Coulomb's law for magnets
Figure 1. The poles of long thin magnets.
Figure 2. Circular current and magnetic pole.
The conclusion that there were two types of magnetism, analogous to the two types of static electricity, was a natural consequence of the discovery that the poles of a magnet either attract or repel one another. The north (i.e. north-seeking) pole was said to be positive, whereas the south pole was negative.
Attempts were made to separate the positive and negative poles of a magnet by breaking the magnet into two pieces, but it was always found that negative and positive poles, respectively, appeared on the two sides of the break. It was, therefore, reluctantly accepted that the privilege of independent experience, enjoyed by electric charges, is not a prerogative of magnetic poles. Whenever a positive pole is discovered in nature, it is inevitably associated with a negative pole of equal strength. (This fact is explicable on the modern view that the magnetic properties of a magnet are due to the elementary closed currents that it contains.)
The problem of obtaining "free" poles, in order to determine the force between them, was overcome by using long, thin magnets. Here, as shown in Fig. 1, the positive pole was sufficiently far removed from its associated negative pole as to be practically isolated from it. The law of force between poles was investigated by Charles Coulomb, using the same torsion balance with which he established the law of force between electric charges, and was found to be similar in form to that for charges. Thus, the magnitude of the force between two poles of strength qmi and qmj, located a distance rij apart, is written as:
F = Cqmiqmj / rij2 (1)
where the value of C, the constant of proportionality, depends upon the system of units employed and the magnetic properties of the intervening medium. The vector form of Coulomb's law for magnets is similar to that for electric charges, in that the force between poles acts along the line joining them.
The equation above is the fundamental equation for magnetostatics. From it a unit pole can be defined. Then, by analogy to electrostatics, the ideas of magnetic field, magnetic potential, and so on, can be developed. The primary entities, in this magnetostatic picture, are small bar magnets possessing positive and negative poles, qm and - qm, which are separated physically from one another. This method of representing elementary magnets, although artificial, is useful for handling many aspects of magnetism. For example, it provides a convenient method of calculating the external effect of a large assembly of elementary closed currents, as in a compass or ordinary magnet. In addition, the small bar magnet is a valid replacement for a single closed current when one is calculating magnetic effects at distances which are large by comparison to the dimensions of the current loop.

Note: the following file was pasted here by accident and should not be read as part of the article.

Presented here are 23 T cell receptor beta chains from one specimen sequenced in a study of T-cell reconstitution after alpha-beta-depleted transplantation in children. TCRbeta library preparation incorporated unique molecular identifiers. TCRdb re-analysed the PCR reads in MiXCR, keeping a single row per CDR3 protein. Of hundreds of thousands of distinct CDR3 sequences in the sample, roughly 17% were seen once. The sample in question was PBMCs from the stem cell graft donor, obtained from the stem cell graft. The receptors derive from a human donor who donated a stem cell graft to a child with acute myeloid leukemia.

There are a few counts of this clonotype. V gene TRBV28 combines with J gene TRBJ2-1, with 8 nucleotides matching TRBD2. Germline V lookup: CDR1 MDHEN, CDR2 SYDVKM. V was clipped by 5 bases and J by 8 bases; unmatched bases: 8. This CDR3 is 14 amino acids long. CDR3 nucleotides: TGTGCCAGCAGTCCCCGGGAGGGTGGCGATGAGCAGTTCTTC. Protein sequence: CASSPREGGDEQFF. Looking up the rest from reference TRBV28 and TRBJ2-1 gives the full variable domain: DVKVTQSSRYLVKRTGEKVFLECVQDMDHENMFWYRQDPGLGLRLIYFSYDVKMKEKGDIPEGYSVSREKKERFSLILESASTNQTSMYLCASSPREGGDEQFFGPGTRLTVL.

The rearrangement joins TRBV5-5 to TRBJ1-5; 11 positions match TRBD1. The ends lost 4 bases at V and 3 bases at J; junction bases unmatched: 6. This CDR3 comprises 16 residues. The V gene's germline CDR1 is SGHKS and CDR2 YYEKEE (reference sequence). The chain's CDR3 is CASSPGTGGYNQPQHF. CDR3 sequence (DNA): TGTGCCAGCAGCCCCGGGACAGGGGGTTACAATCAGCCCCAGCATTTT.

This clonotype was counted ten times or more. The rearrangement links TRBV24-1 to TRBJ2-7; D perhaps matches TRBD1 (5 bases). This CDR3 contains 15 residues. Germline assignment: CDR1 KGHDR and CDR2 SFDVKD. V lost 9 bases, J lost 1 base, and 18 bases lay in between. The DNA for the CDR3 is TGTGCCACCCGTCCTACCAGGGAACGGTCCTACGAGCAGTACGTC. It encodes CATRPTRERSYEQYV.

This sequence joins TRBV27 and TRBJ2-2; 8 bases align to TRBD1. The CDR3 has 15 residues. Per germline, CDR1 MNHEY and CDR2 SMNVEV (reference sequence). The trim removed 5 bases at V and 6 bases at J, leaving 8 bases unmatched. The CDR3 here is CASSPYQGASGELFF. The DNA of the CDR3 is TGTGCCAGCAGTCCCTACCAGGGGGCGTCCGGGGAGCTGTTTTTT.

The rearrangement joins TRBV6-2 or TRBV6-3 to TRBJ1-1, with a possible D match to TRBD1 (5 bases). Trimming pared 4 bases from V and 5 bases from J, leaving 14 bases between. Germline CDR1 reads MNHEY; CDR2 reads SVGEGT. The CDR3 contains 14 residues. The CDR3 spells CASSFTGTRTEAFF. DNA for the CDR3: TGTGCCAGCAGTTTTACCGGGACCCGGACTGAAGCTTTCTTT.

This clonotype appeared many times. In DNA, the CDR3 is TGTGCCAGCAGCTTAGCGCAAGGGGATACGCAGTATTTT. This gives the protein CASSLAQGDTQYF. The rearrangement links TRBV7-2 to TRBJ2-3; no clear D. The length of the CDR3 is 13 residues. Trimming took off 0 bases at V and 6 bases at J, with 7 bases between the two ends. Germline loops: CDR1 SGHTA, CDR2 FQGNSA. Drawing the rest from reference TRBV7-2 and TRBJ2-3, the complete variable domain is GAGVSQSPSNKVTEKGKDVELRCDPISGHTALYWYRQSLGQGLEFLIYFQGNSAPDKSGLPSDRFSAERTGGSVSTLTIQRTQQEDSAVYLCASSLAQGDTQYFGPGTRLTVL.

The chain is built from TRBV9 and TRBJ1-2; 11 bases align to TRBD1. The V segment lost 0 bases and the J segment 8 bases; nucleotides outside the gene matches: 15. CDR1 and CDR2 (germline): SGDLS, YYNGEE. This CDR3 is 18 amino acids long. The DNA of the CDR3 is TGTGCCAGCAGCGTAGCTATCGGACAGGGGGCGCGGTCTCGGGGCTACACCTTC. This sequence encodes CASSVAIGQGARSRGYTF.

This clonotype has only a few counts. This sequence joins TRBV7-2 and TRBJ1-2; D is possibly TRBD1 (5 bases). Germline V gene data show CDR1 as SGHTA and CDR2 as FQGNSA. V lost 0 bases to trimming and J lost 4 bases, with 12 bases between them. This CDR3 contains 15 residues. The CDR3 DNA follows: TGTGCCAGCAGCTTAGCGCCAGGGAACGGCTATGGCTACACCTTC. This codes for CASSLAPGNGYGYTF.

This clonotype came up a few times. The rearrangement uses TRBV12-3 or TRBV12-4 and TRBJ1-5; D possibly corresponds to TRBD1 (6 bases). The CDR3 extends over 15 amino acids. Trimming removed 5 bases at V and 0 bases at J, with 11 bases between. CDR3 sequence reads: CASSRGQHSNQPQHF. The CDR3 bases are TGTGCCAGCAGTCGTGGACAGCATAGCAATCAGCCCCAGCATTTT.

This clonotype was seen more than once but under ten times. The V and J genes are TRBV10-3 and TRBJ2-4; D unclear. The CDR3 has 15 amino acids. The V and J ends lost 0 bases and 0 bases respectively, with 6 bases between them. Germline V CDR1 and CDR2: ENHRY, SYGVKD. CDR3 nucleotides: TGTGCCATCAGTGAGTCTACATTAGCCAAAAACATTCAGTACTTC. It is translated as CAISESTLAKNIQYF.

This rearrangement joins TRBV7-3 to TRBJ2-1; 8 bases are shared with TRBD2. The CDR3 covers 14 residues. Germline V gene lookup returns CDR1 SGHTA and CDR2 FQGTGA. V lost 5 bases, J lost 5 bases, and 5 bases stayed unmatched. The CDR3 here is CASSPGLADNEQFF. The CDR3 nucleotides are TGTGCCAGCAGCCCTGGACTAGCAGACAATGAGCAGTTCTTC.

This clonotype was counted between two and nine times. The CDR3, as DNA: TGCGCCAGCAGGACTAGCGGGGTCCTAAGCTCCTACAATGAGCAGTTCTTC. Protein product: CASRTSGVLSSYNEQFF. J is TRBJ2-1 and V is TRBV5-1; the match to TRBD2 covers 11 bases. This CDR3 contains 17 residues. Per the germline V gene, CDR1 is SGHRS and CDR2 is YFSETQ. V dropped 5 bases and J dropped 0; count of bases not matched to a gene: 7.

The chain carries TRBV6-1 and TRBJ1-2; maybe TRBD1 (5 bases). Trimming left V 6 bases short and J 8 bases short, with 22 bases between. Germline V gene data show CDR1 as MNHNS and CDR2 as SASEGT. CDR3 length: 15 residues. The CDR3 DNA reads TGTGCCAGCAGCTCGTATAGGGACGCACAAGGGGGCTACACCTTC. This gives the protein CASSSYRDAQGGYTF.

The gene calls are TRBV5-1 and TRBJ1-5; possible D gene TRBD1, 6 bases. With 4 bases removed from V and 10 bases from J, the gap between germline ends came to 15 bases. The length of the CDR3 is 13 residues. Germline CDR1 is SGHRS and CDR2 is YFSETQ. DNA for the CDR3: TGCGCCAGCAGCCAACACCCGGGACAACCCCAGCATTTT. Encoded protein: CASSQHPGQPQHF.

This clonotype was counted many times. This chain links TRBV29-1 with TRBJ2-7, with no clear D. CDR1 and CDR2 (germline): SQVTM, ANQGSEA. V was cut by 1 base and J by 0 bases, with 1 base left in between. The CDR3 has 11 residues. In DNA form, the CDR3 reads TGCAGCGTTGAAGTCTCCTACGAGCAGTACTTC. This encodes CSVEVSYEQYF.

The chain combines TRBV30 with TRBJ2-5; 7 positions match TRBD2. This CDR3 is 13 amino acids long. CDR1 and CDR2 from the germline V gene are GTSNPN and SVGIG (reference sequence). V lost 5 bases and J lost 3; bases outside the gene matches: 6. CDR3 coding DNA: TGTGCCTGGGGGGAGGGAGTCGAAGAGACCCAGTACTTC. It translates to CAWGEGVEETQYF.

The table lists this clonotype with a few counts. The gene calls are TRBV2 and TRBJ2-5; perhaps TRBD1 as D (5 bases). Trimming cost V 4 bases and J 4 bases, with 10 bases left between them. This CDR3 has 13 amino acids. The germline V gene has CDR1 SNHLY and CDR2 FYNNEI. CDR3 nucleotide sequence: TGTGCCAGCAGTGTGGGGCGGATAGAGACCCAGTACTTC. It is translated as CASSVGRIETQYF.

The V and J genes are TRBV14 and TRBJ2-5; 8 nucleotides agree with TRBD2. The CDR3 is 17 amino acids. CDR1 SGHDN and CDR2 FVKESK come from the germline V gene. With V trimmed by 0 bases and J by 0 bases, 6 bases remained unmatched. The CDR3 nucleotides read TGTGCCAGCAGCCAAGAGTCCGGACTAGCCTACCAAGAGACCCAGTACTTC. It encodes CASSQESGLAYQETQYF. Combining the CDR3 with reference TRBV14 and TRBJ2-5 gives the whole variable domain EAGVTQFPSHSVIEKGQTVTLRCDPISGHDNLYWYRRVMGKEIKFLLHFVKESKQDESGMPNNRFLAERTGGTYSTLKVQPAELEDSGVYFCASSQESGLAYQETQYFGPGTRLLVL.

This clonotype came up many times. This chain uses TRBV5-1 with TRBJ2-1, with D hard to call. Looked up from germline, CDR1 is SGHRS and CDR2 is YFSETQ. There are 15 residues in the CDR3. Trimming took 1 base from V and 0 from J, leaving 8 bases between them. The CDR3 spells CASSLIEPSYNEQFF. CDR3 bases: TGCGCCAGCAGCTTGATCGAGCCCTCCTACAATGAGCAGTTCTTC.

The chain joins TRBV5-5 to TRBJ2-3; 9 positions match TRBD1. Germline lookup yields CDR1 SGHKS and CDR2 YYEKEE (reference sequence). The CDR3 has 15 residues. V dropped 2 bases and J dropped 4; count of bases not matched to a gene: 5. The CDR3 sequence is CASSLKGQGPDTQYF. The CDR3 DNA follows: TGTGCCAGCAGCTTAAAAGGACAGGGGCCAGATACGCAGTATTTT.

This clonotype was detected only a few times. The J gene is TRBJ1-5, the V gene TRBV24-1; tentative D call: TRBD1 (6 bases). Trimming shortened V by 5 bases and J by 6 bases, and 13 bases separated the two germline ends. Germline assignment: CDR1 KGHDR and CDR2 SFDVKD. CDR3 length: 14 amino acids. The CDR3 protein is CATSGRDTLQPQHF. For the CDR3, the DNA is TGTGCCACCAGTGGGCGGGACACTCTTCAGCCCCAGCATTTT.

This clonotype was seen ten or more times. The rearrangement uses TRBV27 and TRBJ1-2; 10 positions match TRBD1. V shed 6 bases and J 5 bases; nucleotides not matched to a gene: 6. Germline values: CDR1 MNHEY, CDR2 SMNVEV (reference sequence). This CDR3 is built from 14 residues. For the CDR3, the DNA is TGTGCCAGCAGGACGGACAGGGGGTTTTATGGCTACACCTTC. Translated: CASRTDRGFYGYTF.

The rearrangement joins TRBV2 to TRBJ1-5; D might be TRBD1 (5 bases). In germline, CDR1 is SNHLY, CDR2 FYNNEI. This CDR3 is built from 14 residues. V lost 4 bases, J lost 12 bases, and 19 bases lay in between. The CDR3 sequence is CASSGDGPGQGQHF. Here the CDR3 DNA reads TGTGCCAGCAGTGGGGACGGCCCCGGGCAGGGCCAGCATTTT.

Coulomb's law in the mks system of units
By definition, the mks unit pole, when placed at a point in space where the magnetic induction is 1 weber/m2, experiences a force of 1 newton. Thus, the force experienced by a pole of strength qmj mks units is given by
Fj = Bqmj (2)
where B is the value of the magnetic induction at the position of the pole. By comparing the two equations we have written, we see that the magnitude of the magnetic induction at a distance r from a magnetic pole qm is given by
B = Cqm/r 2 (3)
Let us now deduce the value, for the mks system of units, of the constant C in Coulomb's law for magnetic poles. This we can do by looking at the interaction between a circular current and a magnetic pole located at its center (Fig. 2). We shall calculate, and then equate, the force exerted by a current upon the pole and the force exerted by the pole upon the current.
The circular current in a vacuum produces an induction at its center of magnitude
B = μ0I/2r webers/m2 (4)
Hence, the force experienced by the pole qm is
F = Bqm = μ0Iqm/2r newtons (5)
Meanwhile, the pole produces an induction given by equation (3). Since this induction is everywhere normal to the direction of the current, the current experiences a force
F = BIl = (Cqm/r 2)(I)(2πr) newtons (5)
From Newton's third (action and reaction are equal and opposite), these two forces are equal. Equating them, we find
2πCqmI/r = μ0Iqm/2r (6)
or C = μ0/4π (7)
Substituting this value in equation (1), we have Coulomb's law for magnetic poles in the mks system:
The units of the mks pole are amperes-meters.